Figure 1
Figure 1

Detection of PEA-15 protein in mouse seminiferous tubules. A: Cells in all tubules stain positive for PEA-15, B: No staining is observed in the PEA-15 null mouse testis, C and D: Sertoli cells show a cytoplasmic staining (thin arrow). Staining for PEA-15 is also observed in pachytene spermatocytes (arrow head), preleptotene spermatocytes (asterisk), leptotene spermatocytes (hollow arrow head), and B spermatogonia (thick arrow). No staining is present in round spermatids (star). Bars represent: A and B, 30 μm; C and D, 10 μm.

Citation: Reproduction 133, 4; 10.1530/REP-06-0281

Figure 2
Figure 2

In situ hybridization for PEA-15 mRNA. A: Antisense probe hybridized slide, staining is present in all tubules. B: Sense riboprobe hybridized slide as a negative control, no staining is observed. C: RNase-treated control slide. mRNA localization can be seen in the cytoplasm of Sertoli cell (thin arrow) and in that of pachytene spermatocytes (arrow head). No mRNA localization in round spermatids is observed (star), D: Antisense probe hybridized slide, staining is seen in all tubules. mRNA localization is present in the cytoplasm of Sertoli cell (thin arrow), pachytene spermatocytes (arrow head), leptotene spermatocytes (hollow arrow head), and preleptotene spermatocytes (asterisk). No mRNA localization in round spermatids (star). Bars represent: A and B, 100 μm; C, 50 μm; D, 10 μm.

Citation: Reproduction 133, 4; 10.1530/REP-06-0281

Figure 3
Figure 3

TUNEL analysis of apoptotic cells (brown) in A seminiferous tubules of wild type mice, B the PEA-15 KO mouse testis showing increased numbers of apoptotic germ cells. Bars represent 50 μm.

Citation: Reproduction 133, 4; 10.1530/REP-06-0281

Figure 4
Figure 4

Numbers of apoptotic spermatocytes in wild type and PEA-15 KO testes.

Citation: Reproduction 133, 4; 10.1530/REP-06-0281

Figure 5
Figure 5

Distribution of apoptotic cells in various epithelial stages of the seminiferous epithelium of wild type and PEA-15 KO mice.

Citation: Reproduction 133, 4; 10.1530/REP-06-0281

Figure 6
Figure 6

Detection of ERK2 protein in WT and PEA-15 KO mouse seminiferous tubules. A WT mouse seminiferous tubule in stages V–VI and step 15 spermatids are depicted (hollow star). Cytoplasmic staining present in Sertoli cells (thin arrow) and pachytene spermatocytes (arrow head), B PEA-15 KO mouse seminiferous tubule in epithelial stage VII and step 16 spermatids are depicted (square). Cytoplasmic staining present in Sertoli cell (thin arrow), and also a nuclear staining is seen in preleptotene and pachytene spermatocytes (arrow head), C WT mouse seminiferous tubule in epithelial stages I–III and step 13 spermatids (10-point star) and stage XI are depicted. Cytoplasmic staining is shown in early pachytene spermatocytes (thick arrow) and zygotene spermatocytes (wavy arrow), D KO mouse seminiferous tubule in stages I–III and step 13 spermatids (10-point star) and stage X are depicted. Weak cytoplasmic staining is shown in Sertoli cell (thin arrow) and very dense nuclear staining in early pachytene spermatocytes (thick arrow). Bars represent 25 μm.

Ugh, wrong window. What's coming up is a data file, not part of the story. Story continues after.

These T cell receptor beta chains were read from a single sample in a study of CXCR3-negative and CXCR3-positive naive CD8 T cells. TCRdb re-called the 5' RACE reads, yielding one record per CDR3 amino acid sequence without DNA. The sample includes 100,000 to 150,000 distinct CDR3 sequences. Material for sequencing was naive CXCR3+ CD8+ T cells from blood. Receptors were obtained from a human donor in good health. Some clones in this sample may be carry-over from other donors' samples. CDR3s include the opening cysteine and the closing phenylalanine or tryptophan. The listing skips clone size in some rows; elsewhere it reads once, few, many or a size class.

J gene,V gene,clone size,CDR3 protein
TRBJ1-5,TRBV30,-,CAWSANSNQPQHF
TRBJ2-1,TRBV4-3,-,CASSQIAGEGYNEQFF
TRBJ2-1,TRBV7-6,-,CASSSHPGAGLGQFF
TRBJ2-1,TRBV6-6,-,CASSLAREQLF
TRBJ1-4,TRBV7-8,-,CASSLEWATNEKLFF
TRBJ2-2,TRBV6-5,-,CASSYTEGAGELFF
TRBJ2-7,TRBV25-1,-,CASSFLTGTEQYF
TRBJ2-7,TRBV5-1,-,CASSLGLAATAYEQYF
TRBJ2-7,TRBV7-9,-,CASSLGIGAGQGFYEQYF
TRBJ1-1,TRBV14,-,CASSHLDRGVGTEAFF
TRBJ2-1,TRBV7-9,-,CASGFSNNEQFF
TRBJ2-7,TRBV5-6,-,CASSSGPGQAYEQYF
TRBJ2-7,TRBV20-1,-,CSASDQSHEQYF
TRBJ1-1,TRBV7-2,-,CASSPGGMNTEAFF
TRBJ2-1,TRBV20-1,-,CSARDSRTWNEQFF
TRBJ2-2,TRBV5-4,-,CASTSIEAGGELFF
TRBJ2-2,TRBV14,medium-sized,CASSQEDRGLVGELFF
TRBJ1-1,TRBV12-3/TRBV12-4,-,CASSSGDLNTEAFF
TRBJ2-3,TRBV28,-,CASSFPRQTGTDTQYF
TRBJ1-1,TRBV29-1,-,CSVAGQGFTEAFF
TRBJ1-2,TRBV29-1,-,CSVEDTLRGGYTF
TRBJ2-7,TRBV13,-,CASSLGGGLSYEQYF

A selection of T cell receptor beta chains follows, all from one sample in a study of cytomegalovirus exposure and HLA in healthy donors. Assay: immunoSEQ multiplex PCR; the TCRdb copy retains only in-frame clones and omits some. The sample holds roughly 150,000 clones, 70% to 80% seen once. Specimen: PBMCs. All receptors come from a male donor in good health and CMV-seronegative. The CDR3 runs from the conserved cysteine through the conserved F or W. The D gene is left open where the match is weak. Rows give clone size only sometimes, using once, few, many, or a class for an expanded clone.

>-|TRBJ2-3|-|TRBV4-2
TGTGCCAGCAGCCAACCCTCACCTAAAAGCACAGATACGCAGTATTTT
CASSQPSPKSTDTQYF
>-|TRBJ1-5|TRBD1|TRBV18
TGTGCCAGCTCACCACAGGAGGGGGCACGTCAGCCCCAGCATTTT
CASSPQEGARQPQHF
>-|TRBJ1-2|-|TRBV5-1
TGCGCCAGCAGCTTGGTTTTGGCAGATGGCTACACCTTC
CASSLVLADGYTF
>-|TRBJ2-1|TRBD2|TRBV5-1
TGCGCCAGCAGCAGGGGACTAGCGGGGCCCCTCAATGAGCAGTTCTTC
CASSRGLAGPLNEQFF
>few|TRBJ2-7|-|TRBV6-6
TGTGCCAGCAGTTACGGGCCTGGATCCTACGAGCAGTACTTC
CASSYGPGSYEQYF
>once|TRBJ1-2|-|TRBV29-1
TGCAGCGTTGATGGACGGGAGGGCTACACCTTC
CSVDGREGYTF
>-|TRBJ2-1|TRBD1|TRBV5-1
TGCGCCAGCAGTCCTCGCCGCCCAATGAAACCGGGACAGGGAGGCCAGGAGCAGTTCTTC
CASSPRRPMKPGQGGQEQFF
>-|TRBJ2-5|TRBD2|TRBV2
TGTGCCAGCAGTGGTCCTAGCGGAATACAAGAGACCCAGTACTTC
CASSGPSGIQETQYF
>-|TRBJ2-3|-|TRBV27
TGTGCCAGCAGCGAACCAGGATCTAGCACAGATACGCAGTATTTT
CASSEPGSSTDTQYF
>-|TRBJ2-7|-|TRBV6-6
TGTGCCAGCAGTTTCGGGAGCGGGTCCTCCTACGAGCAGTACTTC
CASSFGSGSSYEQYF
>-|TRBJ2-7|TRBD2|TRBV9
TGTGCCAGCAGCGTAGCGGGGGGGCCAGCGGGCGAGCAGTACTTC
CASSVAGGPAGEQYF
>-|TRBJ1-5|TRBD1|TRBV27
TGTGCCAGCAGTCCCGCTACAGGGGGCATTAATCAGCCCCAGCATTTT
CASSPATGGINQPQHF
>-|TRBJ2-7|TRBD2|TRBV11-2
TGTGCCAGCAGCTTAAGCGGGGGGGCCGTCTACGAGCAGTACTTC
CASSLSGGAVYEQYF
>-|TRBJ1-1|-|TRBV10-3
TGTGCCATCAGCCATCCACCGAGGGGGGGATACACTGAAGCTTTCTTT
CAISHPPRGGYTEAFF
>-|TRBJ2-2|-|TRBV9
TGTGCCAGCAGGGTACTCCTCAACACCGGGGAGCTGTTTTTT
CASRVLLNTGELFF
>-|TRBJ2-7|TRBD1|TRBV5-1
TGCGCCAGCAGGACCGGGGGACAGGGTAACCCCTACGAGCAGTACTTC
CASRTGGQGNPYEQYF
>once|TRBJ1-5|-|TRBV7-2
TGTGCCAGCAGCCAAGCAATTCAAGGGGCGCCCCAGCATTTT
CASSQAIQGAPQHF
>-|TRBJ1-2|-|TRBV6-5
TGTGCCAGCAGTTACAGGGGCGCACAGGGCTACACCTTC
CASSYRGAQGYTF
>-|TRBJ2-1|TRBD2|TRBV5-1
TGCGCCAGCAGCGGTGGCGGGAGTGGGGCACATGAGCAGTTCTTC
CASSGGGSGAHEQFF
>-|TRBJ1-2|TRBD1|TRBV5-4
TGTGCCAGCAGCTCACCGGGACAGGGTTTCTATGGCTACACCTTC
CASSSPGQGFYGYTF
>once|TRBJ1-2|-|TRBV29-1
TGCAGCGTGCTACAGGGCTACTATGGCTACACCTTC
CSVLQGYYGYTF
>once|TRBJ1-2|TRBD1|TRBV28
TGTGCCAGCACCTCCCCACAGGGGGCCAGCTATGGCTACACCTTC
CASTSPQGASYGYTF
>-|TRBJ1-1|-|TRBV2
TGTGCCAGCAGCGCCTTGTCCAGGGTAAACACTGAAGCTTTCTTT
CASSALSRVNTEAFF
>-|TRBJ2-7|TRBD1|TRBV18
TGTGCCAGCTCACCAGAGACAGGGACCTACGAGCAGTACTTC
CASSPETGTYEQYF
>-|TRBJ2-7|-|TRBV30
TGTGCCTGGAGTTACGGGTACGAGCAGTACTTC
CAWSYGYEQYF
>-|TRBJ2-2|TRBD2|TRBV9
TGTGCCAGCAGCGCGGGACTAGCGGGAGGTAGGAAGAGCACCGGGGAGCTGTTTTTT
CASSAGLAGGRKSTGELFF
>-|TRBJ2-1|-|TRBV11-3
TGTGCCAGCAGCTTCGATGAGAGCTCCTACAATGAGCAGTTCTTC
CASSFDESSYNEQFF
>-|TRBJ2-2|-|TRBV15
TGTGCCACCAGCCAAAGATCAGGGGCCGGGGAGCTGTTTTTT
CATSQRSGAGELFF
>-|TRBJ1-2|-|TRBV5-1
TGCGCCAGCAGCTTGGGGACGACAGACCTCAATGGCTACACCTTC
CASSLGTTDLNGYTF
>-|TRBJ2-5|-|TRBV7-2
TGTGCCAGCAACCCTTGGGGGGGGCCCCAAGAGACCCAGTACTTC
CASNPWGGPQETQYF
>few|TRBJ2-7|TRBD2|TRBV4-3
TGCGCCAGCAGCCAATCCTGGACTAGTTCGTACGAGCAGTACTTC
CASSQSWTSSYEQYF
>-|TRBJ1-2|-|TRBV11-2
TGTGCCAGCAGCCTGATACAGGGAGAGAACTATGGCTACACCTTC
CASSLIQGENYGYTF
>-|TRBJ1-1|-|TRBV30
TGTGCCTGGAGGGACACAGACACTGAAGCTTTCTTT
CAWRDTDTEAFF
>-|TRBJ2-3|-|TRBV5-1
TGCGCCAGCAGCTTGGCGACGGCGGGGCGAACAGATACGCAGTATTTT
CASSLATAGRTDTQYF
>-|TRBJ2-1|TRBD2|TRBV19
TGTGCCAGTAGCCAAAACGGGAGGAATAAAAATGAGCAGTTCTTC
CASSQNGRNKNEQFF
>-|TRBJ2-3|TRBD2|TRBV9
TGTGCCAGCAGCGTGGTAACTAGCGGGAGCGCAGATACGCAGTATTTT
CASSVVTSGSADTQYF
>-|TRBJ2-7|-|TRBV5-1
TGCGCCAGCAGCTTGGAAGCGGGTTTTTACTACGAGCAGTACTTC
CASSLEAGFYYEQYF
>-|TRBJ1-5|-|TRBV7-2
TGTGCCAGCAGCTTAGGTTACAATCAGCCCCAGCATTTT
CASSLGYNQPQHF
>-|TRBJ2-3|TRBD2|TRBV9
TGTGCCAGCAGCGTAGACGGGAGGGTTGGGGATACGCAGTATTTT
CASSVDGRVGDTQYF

Citation: Reproduction 133, 4; 10.1530/REP-06-0281

Figure 7
Figure 7

A: Western blot analysis of phosphorylated ERK1/phosphorylated ERK2 protein expression and internal control, α-tubuline expression in WT versus PEA-15 KO mouse testes, B: Quantification of western blot analysis of phosphorylated ERK1/phosphorylated ERK2 protein expression in WT versus PEA-15 KO mouse testes compared with α-tubuline expression, C: Quantification of western blot analysis of phosphorylated ERK1 protein expression in WT versus PEA-15 KO mouse testes compared with α-tubuline expression.

Citation: Reproduction 133, 4; 10.1530/REP-06-0281

M Párraga is now at Department Biomedical Sciences, Centro de Investigaciones Médicas, Escuela de Medicina, Universidad de Valparaíso, Hontaneda 2664, Valparaíso Chile

Received 18 October 2006
 First decision 9 November 2006
 Revised manuscript received 19 December 2006
 Accepted 15 January 2007

This work was supported by E U Grant no. QLK4-CT-2002-02403. The authors declare that there is no conflict of interest that would prejudice the impartiality of this scientific work.

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  • Brunet A Roux D Lenormand P Dowd S Keyse S & Pouyssegur J1999 Nuclear translocation of p42/p44 mitogen-activated protein kinase is required for growth factor-induced gene expression and cell cycle entry. EMBO Journal18664–674.

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    • Export Citation
  • Condorelli G Vigliotta G Iavarone C Caruso M Tocchetti CG Andreozzi F Cafieri A Tecce MF Formisano P Beguinot Let al.1998PED/PEA-15 gene controls glucose transport and is over-expressed in type 2 diabetes mellitus. EMBO Journal173858–3866.